By: Nicole Pensiero
For East Coast residents, the state of Wisconsin often brings up two thoughts: the Green Bay Packers and cheese – lots of cheese. But in terms of what Wisconsin looks like, people often draw a blank. Many of my friends marveled at the verdant beauty shown in photos I posted on social media of a wonderful region known as Door County.
Often referred to as the “Cape Cod of the Midwest,” Door County is a unique vacation destination – a nearly 70-mile long peninsula made up of small resort communities that seem almost frozen in time. With more than two million visitors each year, it’s a popular destination for those seeking beautiful scenery, good dining and plenty of outdoor activities.
With its history as a settling ground for Swedes, Norwegians and Finns in the mid-to-late 1800’s, Door County has a decidedly Scandinavian flair, from popular evening fish boils to even the décor of some hotels and restaurants. We stayed at a lovely, Nordic-inspired hotel in the charming town of Sister Bay. The newly opened Dörr Hotel has 47 contemporary rooms and suites, a two-story cedar-beamed lobby, an outdoor courtyard with a fire pit – and a fantastic, hip vibe. The four-story cobalt blue building, situated in the center of town, has mostly bay-facing rooms with balconies, along with several suites that feature fireplaces and terraces. I loved the hotel’s lobby – more of a “great room,” really – complete with a fireplace and lobby bar. We spent part of our last evening relaxing and playing board games there.
An easy drive from Green Bay’s airport, Door County is a spiny-looking peninsula, surrounded by water – Lake Michigan to the north and east, and the bay of Green Bay to the west. About 18 miles wide at its widest point (in the southern part of the county), it narrows to less than two miles across at the tip.
With 19 communities, 300 miles of shoreline, five state parks, 11 historic lighthouses, and more than 50 public beaches, sightseeing options in Door County are plentiful. All you need is a set of wheels and a sense of adventure, and you can let the days unfold.
Sometimes called “Cherryland, USA,” the county’s annual cherry crop can produce more than 10 million pounds a year, weather-depending. This means there are cherry-themed delicacies on nearly every restaurant menu. We were even treated to a lesson about cherry growing at Lautenbach’s Orchard Country Winery & Market, a family-owned operation that features a free cherry wine tasting and an expansive gift shop.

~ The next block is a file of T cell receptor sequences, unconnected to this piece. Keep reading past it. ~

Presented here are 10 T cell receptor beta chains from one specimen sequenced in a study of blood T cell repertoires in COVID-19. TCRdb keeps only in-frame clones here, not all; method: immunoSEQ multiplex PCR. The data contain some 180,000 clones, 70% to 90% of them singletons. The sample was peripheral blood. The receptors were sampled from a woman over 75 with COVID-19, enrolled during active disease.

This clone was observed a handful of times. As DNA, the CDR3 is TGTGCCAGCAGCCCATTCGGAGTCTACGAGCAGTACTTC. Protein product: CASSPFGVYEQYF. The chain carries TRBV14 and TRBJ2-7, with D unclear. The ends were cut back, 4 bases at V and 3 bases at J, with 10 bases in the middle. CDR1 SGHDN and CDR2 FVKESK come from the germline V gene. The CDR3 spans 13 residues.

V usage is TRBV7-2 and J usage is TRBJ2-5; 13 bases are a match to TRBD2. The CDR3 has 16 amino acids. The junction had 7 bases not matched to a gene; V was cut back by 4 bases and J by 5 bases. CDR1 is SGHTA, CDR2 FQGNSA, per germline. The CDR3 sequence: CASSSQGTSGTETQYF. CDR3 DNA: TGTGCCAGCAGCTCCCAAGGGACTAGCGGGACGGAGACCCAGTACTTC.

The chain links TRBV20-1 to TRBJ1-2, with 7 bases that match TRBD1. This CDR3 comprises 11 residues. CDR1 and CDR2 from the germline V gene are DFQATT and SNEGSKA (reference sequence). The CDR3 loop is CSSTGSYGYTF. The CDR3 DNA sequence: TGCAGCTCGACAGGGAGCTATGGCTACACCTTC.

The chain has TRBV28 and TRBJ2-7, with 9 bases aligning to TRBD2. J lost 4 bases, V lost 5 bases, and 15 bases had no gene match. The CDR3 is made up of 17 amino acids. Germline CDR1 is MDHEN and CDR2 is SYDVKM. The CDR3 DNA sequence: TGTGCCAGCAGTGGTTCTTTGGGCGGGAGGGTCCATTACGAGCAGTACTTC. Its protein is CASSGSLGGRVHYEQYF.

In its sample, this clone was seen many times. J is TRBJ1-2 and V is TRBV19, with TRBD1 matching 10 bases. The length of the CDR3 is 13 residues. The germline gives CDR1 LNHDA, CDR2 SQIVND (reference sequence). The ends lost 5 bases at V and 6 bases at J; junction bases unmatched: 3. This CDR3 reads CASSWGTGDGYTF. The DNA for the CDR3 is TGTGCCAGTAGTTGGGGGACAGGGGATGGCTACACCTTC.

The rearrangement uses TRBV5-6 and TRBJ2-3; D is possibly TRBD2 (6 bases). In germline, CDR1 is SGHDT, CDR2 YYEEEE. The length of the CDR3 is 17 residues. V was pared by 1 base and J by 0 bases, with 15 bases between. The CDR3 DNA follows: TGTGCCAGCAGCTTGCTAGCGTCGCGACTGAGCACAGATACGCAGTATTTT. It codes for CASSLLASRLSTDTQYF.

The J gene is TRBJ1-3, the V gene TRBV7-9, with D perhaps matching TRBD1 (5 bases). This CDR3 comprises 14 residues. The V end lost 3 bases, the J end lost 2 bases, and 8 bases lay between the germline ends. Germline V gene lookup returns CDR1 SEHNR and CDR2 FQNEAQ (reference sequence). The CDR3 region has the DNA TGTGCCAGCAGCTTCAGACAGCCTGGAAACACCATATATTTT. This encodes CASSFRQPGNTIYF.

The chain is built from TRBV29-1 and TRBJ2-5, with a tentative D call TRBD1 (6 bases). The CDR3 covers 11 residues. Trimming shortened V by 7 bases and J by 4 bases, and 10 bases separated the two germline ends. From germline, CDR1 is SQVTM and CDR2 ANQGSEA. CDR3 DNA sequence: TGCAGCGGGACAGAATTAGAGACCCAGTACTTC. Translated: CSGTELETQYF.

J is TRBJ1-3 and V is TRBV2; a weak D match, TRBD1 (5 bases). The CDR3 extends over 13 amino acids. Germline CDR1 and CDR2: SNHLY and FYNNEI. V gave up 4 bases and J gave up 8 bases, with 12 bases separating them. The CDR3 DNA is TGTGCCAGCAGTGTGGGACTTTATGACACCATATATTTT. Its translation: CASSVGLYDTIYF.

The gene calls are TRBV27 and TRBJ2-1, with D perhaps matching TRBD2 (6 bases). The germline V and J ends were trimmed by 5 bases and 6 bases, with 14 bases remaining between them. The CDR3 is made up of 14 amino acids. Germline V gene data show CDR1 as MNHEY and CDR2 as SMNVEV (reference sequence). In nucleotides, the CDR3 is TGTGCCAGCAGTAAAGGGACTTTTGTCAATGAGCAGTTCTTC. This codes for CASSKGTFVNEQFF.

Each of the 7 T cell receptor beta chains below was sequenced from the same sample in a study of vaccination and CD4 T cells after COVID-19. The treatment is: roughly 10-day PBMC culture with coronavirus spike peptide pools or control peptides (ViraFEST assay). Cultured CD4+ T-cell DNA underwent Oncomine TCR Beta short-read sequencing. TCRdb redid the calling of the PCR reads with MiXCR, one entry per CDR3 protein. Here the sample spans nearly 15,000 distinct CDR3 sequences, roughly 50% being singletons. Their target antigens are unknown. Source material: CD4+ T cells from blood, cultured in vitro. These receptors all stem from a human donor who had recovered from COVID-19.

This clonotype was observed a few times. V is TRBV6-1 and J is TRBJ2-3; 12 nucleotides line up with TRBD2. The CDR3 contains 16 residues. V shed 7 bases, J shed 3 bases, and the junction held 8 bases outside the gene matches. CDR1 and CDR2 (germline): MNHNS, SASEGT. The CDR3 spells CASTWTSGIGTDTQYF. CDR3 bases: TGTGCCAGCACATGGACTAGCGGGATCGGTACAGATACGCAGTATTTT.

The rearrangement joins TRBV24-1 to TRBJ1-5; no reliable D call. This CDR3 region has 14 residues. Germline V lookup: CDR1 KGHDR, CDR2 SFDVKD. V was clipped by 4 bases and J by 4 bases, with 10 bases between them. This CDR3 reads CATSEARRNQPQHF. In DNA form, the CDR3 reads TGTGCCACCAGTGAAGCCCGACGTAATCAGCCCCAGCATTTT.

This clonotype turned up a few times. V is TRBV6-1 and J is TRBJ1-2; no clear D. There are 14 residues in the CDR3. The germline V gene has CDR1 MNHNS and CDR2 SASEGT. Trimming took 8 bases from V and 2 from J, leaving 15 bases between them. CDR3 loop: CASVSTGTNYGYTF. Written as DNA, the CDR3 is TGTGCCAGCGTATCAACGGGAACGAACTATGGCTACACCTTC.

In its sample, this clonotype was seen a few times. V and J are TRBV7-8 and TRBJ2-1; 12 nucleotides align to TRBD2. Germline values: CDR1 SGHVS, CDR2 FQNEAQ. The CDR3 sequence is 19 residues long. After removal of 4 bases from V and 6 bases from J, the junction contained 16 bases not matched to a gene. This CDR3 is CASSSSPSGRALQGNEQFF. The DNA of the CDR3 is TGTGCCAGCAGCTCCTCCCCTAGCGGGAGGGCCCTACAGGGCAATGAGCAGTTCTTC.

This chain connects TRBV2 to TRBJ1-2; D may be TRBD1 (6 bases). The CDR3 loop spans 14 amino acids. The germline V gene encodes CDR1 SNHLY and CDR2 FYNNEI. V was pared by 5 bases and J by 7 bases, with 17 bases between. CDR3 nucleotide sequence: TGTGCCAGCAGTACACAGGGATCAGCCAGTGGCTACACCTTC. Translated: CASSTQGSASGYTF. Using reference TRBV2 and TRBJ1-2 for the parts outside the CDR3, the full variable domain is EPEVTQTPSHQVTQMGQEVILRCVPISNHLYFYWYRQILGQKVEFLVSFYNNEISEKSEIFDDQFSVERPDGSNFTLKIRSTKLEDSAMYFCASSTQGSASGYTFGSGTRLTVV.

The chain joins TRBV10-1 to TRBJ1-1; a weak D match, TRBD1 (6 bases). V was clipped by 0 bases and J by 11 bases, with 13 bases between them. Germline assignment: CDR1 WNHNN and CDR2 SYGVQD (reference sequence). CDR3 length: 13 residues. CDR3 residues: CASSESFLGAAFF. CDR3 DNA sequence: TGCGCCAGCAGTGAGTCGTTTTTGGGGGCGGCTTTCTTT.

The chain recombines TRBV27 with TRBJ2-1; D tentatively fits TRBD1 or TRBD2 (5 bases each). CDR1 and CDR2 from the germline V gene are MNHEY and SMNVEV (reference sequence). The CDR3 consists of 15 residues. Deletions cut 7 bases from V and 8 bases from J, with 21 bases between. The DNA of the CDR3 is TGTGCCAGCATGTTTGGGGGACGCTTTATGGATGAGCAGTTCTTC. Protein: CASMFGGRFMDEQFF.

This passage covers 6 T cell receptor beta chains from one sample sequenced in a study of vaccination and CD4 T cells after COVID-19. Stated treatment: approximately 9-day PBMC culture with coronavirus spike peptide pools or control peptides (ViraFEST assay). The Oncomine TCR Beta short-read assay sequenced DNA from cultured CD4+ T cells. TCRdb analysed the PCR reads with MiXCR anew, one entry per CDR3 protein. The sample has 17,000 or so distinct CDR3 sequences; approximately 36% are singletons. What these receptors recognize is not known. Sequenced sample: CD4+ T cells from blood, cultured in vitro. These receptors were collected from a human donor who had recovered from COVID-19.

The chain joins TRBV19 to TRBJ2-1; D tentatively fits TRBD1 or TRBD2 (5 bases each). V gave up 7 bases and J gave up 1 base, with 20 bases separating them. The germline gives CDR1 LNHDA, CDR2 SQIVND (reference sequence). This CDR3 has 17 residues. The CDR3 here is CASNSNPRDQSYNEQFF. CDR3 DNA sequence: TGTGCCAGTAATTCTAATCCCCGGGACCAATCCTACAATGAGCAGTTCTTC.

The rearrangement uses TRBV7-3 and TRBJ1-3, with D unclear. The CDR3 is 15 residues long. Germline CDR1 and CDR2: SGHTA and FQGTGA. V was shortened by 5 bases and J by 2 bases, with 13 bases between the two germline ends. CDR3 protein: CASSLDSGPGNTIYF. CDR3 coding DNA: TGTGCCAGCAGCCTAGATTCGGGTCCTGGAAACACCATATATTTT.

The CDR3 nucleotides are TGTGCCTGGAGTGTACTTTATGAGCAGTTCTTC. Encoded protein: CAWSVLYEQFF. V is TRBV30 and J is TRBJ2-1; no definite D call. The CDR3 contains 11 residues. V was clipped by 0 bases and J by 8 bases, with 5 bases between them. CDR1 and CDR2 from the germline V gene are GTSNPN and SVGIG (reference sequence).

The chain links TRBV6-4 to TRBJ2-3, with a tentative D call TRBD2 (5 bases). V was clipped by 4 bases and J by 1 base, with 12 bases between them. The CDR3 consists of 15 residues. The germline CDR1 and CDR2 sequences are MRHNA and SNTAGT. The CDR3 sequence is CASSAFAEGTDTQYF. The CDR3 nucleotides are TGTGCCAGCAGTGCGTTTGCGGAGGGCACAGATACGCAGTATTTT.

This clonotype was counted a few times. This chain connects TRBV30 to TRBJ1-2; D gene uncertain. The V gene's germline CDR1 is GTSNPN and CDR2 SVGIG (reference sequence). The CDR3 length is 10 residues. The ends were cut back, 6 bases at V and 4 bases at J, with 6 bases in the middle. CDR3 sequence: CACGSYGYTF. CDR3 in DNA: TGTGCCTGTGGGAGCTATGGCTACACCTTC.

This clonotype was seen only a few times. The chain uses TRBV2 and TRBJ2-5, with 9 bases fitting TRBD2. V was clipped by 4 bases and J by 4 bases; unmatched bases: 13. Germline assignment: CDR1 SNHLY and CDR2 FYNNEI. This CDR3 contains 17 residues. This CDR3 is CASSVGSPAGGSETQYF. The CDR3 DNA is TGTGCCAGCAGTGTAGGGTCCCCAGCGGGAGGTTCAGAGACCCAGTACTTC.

We took a day trip by ferry to Door County’s largest nearby island, Washington Island, which is home to only 700 residents. Visiting a place without any stoplights was a unique experience and I was enchanted by its rustic charm. We started our visit with a stop at Schoolhouse Beach, one of only five beaches in the world with all white limestone “polished” rocks. It was breathtaking. From there, it was onto Fragrant Isle Lavender Farm & Shop, where we gazed at the fields with more than 20,000 lavender plants. We especially enjoyed the lavender jam that accompanied our buttery croissants.
For lunch, we visited the family-owned Jackson Harbor Soup and sandwiches, which offered delicious sandwiches and soups (hence the name!), as well as a scenic view of the water. The Trinity Luther Stavkirke is a stunning church built in the mid-1990s by island artisans to resemble a true Norwegian church from 1150AD. Rock Island is an uninhabited 900-plus acre pedestrian-only island, again reachable by boat, which has 10 miles of hiking tracks and fabulous 1800s lighthouse.
Back on the “mainland,” we traveled to the tiny village of Ellison Bay to enjoy a hard cider tasting at Island Orchard Cider (and yes, they do have cherry cider). Our dinner that night was at the fun, noisy and very popular Wild Tomato, back in Sister Bay. Their wood-fire pizzas are delicious and we had to try the Packers-themed “green and yellow” version.
We enjoyed some free time in Sister Bay, too, pursuing the many fun stores, including Space, billed as “the not-so-serious home décor & gift shop.”
On our last night, we went for a traditional Door County Fish Boil, which has its origins in the region’s Scandinavian seafaring history. A popular tourist event, the simplicity of a fish boil meal – fresh whitefish, baby red potatoes, little white onions – is enhanced by each restaurant’s own quirks and processes for boiling the fish. We enjoyed our meal at the Old Post Office Restaurant.
We went outside, behind the building, to watch the actual cooking process in a large pot of boiling water. The chef, aptly nicknamed “Torch,” explained the entire process.
As soon as the meal was cooked – the veggies go right in the water with the fish, and the “boiling over” process removes the “fishy” flavor – we headed back inside to chow down.
It was definitely a memorable way to conclude a three-day getaway to a unique and special American destination.
For more information about Door County, visit www.doorcounty.com.
Nicole Pensiero, a South Jersey resident and freelance travel writer, is a member of the North American Travel Journalists Association.
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